A combination of lots of articles not worth sharing (but they take time to read) and no reading at lunchtime due to a catch up meeting (which was itself quite interesting, thankfully) means I don’t have much to share today.
Over the last few days I have read a fair few articles about the concept of “post-truth” and what it means. None of them have been interesting enough to share, mostly spiraling into an epistemological mess of sociology research and Nietzsche quotes. Now, I love a good Nietzsche quote as much as the next philosophy graduate (ask anyone who knows me!) but post-truth is ultimately about human nature and I wonder if fiction might offer a clearer outline – show, don’t tell. In that spirit, I invite people to consider the character of the Wizard in the musical Wicked who, I think, embodies the culture of post truth. Have a look at some quotes “the truth is not a thing of fact or reason, its just what everyone agrees on”, “There are precious few at ease, with moral ambiguities. So we act as though they don’t exist”, and “Back where I am from, we believe all sorts of things that aren’t true. We call it history”. So, there you have it. If you want to understand post-truth better, go and see Wicked (incidentally, a UK tour was announced today – it is coming to Edinburgh in 2018). If nothing else, it will be more entertaining than yet another article quoting Nietzsche’s “On truth and lie in an extra-moral sense”.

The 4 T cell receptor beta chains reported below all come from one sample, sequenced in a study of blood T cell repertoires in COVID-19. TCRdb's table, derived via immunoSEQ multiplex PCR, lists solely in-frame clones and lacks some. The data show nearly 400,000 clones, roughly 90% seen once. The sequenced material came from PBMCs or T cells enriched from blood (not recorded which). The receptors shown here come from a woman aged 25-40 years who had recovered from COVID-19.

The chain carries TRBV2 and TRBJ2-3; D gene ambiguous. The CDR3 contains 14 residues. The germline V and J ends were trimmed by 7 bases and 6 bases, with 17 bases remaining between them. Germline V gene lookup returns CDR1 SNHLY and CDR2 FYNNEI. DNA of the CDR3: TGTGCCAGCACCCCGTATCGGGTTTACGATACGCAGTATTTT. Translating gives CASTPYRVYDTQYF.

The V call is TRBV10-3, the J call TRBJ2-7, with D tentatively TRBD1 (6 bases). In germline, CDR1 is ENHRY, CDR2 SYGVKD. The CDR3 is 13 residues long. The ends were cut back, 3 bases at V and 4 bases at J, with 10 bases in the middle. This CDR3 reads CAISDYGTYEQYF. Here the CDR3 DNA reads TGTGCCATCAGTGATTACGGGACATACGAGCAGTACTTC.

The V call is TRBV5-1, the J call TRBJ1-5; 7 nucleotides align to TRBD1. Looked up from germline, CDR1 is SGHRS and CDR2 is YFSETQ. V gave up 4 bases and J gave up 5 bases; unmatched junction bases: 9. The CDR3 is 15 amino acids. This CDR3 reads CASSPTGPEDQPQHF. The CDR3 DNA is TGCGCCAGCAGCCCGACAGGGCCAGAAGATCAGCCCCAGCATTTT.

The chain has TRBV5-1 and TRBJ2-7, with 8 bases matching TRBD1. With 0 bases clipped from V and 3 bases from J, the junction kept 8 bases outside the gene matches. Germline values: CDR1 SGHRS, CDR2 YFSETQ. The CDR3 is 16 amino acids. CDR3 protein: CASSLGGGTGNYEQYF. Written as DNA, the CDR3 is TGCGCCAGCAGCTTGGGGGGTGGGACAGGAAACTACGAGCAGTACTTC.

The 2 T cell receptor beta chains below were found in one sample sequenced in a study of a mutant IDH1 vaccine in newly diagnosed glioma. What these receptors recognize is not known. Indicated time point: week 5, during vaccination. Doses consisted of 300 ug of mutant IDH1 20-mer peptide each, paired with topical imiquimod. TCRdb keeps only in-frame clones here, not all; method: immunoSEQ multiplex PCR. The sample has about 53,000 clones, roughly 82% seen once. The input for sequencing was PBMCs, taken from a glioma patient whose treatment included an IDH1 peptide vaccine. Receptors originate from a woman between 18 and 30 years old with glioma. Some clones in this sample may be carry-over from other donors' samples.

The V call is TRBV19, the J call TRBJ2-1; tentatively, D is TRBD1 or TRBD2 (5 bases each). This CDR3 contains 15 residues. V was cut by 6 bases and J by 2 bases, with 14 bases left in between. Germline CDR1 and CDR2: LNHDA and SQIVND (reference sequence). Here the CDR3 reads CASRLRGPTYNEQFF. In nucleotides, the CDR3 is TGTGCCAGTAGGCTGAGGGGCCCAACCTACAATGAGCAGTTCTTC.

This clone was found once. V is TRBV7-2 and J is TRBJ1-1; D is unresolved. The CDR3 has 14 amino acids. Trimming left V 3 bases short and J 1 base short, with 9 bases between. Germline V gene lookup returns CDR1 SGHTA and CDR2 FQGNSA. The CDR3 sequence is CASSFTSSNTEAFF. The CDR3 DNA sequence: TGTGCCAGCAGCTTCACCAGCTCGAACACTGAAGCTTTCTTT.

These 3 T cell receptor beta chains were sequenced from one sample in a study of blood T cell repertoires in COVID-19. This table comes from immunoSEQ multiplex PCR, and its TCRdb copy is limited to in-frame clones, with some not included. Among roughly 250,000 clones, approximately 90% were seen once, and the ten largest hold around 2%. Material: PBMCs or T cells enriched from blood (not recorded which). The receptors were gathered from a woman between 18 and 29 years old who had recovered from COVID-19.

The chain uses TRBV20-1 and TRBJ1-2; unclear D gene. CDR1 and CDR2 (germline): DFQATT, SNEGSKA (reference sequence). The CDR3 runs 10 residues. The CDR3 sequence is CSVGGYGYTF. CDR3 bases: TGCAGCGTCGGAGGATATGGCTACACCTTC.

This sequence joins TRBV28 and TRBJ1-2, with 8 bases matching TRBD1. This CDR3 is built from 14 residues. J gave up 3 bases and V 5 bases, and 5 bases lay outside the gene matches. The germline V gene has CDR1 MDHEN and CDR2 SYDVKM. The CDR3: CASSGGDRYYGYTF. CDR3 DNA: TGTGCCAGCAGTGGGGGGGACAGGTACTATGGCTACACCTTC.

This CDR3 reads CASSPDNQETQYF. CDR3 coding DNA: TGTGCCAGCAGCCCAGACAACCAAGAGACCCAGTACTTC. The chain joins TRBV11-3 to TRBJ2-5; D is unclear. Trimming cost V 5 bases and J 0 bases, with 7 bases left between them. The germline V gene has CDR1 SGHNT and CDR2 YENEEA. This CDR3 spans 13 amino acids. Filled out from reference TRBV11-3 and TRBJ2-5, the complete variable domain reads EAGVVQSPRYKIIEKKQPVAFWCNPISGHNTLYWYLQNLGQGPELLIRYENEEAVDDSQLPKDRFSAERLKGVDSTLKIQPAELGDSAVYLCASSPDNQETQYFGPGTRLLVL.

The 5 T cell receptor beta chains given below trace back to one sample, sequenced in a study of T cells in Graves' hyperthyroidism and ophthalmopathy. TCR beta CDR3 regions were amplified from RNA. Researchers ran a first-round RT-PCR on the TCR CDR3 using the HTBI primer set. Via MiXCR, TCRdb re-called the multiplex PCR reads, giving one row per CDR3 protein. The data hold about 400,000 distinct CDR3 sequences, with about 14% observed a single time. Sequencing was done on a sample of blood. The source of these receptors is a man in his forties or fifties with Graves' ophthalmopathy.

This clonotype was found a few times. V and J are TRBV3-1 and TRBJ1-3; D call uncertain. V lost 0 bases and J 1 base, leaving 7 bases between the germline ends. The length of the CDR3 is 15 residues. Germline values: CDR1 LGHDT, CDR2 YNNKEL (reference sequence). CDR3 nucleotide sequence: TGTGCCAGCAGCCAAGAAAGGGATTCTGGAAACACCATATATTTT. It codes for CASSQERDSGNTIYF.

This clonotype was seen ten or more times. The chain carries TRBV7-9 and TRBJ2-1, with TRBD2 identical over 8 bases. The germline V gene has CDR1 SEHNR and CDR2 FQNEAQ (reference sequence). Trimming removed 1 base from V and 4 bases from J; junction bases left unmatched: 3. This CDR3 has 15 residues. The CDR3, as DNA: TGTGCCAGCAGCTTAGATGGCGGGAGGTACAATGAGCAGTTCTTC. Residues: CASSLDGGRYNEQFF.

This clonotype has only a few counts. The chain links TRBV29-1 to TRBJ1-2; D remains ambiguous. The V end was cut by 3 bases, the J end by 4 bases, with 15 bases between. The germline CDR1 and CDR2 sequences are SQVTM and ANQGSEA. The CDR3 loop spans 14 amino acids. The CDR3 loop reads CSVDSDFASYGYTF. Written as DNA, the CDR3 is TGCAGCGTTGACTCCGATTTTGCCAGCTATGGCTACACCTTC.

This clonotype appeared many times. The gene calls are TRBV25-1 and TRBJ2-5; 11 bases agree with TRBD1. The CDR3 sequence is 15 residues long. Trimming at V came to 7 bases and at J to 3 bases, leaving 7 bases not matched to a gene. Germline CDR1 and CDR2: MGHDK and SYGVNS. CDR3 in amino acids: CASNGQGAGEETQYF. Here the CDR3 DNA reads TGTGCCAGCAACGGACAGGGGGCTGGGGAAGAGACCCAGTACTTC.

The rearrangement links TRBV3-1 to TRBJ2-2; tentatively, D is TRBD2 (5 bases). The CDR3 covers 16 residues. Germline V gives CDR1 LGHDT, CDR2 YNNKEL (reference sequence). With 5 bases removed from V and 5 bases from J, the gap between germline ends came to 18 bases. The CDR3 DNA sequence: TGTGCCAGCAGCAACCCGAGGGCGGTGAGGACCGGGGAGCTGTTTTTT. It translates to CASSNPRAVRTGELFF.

This article on political risk is a good read. My one niggle was his reference to using a vote (in this case the EU referendum) as a way to signal something about ourselves. As I have always said that if you want to send a message, make a speech. Votes and legislation are bad ways to send messages. As an aside, his friend sounds like he has the best job in the world!